By Ebonie Johnson Cooper
I love talking about millennials. As a millennial myself, I enjoy dispelling myths about my generation and educating the masses about how to better relate to and engage with us. As I previously shared here on the RaceTalk blog, millennials are defined as individuals born between approximately 1980 and 1994 and encompass the largest generation since the baby boomers. And the size of our age group isn’t the only thing that defines us as unique. We are also the most ethnically diverse – and contrary to popular belief, we do not all act the same. For these reasons alone, many organizations are challenged with how to effectively communicate with millennials. I had the opportunity to share five millennial communications tips at the National Press Club’s Communicator Breakfast series last week, which included the following:
#1. Be Authentic.
There’s nothing millennials hate more than being lied to by brands and the news. Elite Daily reports that 43 percent of millennials rank authenticity over content when consuming news. Millennials want to know that brands, and the experience expected when interacting with the brand, are what they promise to be. Millennials rely on the recommendations of their peers in decision-making, and 7 in 10 millennials think sharing experiences – good or bad – with brands is important. Therefore, there is a golden opportunity to establish relationships with millennials and make them brand ambassadors. If you are loyal to us, we will be loyal to you.
#2. Meet Them Where They Are.
Where are millennials? According to the American Press Institute, 88 percent of millennials get their news from Facebook. Facebook is also the number one social network that influences millennial spending habits. As a peer-motivated generation, millennials flock to Facebook because that’s where our friends are. But remember when I said we’re diverse? With the explosion of “black Twitter,” it’s no surprise Pew Research Center reports that 40 percent of African Americans aged 18-29 are, in fact, on Twitter. No matter how communicators are looking to reach millennials, understanding there is no one “millennial social media strategy” is a must.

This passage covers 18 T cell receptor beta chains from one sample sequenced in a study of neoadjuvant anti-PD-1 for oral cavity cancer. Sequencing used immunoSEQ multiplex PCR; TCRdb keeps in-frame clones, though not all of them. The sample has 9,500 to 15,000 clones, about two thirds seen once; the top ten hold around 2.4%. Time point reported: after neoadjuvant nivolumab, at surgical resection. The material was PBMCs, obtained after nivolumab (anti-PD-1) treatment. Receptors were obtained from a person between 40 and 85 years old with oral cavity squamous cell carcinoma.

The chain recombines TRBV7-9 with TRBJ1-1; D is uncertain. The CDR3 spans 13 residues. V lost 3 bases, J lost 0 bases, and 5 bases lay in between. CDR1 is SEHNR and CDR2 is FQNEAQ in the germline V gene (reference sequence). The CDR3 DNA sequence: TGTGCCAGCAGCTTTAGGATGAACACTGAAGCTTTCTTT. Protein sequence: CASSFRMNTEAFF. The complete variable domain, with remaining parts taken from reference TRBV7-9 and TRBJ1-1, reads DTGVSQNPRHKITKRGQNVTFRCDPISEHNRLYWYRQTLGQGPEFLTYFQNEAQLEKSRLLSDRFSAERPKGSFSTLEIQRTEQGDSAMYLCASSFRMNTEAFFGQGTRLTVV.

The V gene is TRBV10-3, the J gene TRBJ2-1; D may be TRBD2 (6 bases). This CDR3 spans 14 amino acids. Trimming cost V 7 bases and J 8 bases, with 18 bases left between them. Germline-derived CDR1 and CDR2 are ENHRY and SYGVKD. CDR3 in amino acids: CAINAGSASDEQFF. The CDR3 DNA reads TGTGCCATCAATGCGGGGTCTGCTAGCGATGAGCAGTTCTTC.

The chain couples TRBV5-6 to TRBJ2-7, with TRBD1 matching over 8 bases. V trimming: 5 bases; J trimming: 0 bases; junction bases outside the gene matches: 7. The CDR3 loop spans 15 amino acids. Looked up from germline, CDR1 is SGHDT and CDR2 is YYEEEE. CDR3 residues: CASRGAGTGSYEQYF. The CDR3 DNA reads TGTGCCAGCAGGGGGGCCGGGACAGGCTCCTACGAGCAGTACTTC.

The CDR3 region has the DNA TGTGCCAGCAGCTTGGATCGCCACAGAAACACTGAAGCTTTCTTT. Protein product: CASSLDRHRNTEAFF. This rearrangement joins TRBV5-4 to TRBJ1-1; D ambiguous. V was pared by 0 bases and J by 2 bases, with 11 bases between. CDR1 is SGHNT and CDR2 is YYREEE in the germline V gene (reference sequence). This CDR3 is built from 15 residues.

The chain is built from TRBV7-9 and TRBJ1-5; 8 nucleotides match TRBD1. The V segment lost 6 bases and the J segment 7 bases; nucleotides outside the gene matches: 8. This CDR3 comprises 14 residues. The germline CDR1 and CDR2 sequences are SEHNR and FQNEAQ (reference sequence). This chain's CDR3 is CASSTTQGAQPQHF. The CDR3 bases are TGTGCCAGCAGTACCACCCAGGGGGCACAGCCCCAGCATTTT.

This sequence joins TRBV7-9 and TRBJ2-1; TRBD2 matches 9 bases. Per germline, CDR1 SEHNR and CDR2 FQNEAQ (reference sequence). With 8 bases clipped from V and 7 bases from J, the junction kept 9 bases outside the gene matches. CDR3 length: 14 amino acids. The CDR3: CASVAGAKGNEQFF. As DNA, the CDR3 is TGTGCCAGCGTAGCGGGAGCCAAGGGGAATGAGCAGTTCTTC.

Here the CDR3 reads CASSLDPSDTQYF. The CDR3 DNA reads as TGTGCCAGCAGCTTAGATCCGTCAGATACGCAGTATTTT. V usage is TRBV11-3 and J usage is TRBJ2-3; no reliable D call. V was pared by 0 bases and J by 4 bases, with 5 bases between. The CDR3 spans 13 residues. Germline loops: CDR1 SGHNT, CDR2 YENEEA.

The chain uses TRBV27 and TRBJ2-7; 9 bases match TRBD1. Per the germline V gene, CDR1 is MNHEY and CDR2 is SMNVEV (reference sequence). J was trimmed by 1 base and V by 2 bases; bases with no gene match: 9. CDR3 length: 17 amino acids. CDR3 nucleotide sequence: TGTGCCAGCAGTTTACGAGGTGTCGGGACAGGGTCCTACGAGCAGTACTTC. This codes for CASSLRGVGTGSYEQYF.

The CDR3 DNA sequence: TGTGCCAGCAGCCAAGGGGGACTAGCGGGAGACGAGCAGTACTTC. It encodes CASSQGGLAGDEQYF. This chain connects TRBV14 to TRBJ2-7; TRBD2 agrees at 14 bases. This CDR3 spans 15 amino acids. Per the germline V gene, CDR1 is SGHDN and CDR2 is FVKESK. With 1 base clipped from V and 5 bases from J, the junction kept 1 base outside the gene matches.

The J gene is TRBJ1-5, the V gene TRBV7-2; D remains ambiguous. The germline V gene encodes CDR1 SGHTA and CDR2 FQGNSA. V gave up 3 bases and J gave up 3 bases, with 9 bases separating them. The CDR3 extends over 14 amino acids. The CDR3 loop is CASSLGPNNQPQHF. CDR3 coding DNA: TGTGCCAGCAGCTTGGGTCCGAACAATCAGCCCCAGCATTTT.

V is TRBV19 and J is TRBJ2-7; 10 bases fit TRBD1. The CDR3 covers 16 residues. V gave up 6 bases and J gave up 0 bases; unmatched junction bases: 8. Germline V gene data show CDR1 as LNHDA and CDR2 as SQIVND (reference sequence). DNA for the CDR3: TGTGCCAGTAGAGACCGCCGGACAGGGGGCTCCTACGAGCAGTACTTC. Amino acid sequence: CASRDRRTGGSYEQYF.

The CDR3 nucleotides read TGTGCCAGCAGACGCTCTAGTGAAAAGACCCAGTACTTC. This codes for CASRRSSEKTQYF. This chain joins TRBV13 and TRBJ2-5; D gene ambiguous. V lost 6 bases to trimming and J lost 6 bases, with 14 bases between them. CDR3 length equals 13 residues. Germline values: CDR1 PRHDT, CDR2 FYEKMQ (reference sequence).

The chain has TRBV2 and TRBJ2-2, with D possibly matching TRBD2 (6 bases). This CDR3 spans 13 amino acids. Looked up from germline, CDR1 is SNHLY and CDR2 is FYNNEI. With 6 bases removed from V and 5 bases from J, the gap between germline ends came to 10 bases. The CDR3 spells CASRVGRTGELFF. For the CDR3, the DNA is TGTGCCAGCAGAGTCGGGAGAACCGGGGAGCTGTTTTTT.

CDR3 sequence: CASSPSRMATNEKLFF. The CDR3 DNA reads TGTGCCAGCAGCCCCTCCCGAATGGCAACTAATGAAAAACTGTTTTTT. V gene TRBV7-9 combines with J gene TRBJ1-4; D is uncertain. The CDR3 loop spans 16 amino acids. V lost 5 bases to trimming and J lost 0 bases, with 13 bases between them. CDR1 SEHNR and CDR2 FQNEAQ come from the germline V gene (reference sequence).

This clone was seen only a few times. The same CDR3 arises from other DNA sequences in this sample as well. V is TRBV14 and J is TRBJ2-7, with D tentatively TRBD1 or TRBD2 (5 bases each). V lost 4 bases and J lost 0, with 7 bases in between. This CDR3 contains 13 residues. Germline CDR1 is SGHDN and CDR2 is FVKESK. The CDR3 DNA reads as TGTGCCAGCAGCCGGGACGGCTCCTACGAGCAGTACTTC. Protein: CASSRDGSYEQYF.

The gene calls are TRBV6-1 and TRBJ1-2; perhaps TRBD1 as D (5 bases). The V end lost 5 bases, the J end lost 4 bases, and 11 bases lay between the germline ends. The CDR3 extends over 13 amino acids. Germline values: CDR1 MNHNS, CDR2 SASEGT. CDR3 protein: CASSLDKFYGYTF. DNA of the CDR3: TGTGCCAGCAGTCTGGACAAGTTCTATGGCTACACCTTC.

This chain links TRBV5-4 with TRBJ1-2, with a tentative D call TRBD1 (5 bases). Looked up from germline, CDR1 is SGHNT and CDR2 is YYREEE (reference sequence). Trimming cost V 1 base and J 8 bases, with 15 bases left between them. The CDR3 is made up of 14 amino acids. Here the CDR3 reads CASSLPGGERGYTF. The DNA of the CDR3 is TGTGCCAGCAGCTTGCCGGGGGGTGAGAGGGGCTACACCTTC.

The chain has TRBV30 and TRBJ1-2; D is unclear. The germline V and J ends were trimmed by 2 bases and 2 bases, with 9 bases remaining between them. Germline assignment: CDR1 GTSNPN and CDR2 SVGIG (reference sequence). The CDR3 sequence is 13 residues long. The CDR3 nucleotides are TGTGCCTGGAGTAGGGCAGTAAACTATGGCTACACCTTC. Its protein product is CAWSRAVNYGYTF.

#3. Your Giving Matters to Millennials
I’m going to go out on a limb and assume that you currently collaborate with one or more millennials in your workplace. The chances are even greater that you’re interviewing millennials for open positions at your organization. So what motivates millennials in their professional lives? Seventy five percent of millennials find their company’s giving important, and volunteering is the number one cause-related program millennials want to see. This demonstrates millennials’ belief that company philanthropy highly influences their work experience. In fact, millennials’ decision to work at a company is often based on the company’s corporate social responsibility initiatives. This also applies to brands looking to engage millennials as customers or ambassadors. As much as we want to work for organizations that value giving, we also want to know that the brands we buy and the causes we support are giving back to a greater good.
#4. Let Millennials Lead
Here’s the thing: Millennials don’t want you to hold their hands – they want their hands free so they can lead. I get this may be scary because the assumption is that we’re young and we can’t possibly know how to lead, but au contraire. We lead well, especially with others. Fast Company suggested creating opportunities for mentorship, skills acquisition and co-leadership as a way to retain millennial skill sets. I couldn’t agree more. This type of work establishes two-way learning, intergenerational collaborations and increases cross-functional engagement. This also applies to effectively engaging with us around your brands and campaigns. Focus group our feedback. Let us lead hyper-local initiatives to bring your messages to our community. We want to be involved!
#5. Be a Mentor. Don’t be a Boss
Before you think this is impossible, hear me out. The assumption among many is that millennials don’t want any help, but the opposite couldn’t be truer. Believe it or not, millennials want guidance. We especially want advice and counsel when managers demonstrate they are invested in our skills development. Creating a space for learning AND development opens the door for organic and meaningful communication between millennials and our managers.
Generally speaking, millennials get a bad rap. A few bad apples have seemed to taint the entire generational barrel. But I challenge you, just as I challenged the Press Club audience, give us a chance. As one MCON respondent said, “Stop trying to figure out Millennials and just include them.” Communication, as we all know, is best done when it is a two-way street. If we all work together to close the communication gaps that exist, we’ll all be one step closer to stronger intergenerational ties, better communities, and happier workplaces.